The two first months of 2010 has been a nightmare, when it comes to having the sufficient time to write about my wine experiences. Unfortunately I do also have a 08:00 – 17:00 day job and the financial markets have behaved like mad (once again) in the beginning of the year – who said Greece?
I try to offer you all my Champagne experiences, but this has also been impossible during the start of 2010 (yes yes…enough weeping for now)
It also means that I haven’t had time to take any images either, but I have added some atmosphere images – hope you like them.
Here is what I have tasted (Champagne)
The NV (2006) “Inflorescence” from Cédric Bouchard was the perfect appetizing drink, providing vivid freshness, sublime purity and a profound drinking pleasure. My guests immediately start asking where to get this stuff. Once again my impressing of this wine is similar to my previous experience, where pear/peach/apples and red currant are the dominant notes. My six-pack of this wine is soon gone – impossible to resist right now.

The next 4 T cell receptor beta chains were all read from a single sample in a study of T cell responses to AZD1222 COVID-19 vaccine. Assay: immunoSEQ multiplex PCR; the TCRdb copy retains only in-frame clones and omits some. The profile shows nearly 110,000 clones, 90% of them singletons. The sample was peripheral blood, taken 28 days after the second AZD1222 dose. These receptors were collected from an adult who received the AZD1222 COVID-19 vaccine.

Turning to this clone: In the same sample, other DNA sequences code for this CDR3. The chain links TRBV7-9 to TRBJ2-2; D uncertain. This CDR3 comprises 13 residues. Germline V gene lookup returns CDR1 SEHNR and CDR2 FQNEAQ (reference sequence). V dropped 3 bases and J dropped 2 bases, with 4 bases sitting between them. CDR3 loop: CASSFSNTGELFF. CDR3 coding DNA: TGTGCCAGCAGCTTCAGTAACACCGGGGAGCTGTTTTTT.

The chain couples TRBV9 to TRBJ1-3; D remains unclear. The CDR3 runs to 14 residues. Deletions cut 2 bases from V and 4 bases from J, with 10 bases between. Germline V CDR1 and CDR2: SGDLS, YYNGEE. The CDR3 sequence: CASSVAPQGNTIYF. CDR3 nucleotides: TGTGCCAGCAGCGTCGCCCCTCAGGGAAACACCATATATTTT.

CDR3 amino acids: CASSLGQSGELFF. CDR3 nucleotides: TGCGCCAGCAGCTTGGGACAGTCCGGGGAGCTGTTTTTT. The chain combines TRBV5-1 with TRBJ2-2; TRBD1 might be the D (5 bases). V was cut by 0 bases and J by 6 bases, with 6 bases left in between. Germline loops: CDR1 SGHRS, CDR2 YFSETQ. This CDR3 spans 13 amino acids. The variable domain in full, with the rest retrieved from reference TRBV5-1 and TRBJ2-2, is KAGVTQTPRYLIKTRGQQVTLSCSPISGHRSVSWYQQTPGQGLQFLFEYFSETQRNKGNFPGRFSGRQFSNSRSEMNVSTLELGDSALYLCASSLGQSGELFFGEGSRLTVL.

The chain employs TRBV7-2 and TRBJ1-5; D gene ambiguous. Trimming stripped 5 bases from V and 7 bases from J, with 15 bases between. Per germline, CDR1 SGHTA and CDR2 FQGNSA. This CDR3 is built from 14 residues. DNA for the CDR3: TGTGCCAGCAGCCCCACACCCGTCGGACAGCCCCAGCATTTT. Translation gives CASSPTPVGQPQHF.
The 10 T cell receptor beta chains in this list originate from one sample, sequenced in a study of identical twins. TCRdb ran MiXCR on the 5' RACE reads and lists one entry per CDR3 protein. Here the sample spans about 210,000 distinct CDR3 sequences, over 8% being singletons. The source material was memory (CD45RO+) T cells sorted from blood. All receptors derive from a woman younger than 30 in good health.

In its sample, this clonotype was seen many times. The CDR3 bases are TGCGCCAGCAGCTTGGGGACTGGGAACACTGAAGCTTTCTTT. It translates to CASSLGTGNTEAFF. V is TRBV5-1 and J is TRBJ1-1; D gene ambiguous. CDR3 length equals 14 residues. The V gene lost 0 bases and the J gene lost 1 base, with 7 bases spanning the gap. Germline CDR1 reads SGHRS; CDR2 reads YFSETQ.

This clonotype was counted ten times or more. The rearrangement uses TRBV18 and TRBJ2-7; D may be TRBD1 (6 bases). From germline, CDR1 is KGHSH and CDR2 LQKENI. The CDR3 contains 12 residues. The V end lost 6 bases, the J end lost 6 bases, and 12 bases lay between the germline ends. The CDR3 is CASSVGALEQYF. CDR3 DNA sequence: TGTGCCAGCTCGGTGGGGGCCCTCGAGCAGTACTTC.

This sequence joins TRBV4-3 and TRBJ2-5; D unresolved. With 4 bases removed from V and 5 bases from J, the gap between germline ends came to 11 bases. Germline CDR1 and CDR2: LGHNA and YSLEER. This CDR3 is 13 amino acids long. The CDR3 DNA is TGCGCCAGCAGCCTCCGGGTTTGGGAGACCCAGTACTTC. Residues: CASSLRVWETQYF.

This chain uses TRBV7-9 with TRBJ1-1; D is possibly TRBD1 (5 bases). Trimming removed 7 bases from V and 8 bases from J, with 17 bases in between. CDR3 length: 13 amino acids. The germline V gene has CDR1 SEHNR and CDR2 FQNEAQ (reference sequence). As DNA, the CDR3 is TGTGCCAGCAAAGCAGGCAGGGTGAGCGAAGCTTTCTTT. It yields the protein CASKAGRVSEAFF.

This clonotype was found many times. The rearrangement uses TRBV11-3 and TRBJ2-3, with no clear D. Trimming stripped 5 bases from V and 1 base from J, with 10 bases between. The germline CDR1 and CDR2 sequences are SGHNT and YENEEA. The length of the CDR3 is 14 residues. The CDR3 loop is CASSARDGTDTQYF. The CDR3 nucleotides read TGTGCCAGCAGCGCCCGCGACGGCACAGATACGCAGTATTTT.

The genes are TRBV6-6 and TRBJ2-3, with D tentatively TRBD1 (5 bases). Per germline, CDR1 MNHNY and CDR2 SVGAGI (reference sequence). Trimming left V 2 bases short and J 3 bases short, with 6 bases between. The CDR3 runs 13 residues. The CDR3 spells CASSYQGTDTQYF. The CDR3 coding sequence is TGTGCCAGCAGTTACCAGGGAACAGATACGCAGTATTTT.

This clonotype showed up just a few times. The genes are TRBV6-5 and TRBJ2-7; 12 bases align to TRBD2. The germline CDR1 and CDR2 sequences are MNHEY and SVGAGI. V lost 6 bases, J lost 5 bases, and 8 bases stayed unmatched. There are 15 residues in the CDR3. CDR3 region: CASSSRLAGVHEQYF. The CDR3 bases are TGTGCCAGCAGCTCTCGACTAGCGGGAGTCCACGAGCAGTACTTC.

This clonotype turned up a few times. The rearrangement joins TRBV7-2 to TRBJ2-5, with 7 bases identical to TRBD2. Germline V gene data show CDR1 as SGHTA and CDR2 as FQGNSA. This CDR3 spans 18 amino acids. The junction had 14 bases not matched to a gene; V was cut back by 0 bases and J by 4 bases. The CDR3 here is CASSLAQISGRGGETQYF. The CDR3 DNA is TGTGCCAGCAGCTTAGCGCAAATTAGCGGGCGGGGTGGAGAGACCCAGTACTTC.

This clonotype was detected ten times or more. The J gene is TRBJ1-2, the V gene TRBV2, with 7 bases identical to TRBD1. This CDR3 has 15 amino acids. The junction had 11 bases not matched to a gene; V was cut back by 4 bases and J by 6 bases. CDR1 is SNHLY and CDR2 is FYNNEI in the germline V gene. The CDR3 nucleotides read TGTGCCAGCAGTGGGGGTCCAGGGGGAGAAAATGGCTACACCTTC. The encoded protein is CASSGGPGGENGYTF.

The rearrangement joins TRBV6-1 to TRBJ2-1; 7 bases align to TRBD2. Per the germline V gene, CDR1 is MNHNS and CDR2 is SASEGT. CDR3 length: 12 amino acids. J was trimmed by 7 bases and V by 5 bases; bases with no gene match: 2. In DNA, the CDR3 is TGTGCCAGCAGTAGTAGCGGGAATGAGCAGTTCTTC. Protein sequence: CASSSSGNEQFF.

On a Thursday, a cloud of depression came over me, as I realized that I would miss my Friday Champagne, as I had to attend a weekend seminar with my employer. Fortunately there are cures for such diseases – and 5 minutes later I had a glass of Champagne in my hand - one of my absolutely favourites for everyday drinking; the NV Emmanuel Brochet "Le Mont Benoìt". Again offering juicy notes of Granny Smith apples, “bio dreams”, oak perfumes (mainly vanilla) and lemon peel. Completely bone dry on the finish with a pretty high acidity. When arriving home on following Sunday, I still had half of this bottles left and would you believe it?... – it was still alive and still possessing bubbles. Of course a different Champagne now and better on day one, but for sure drinkable on day 3.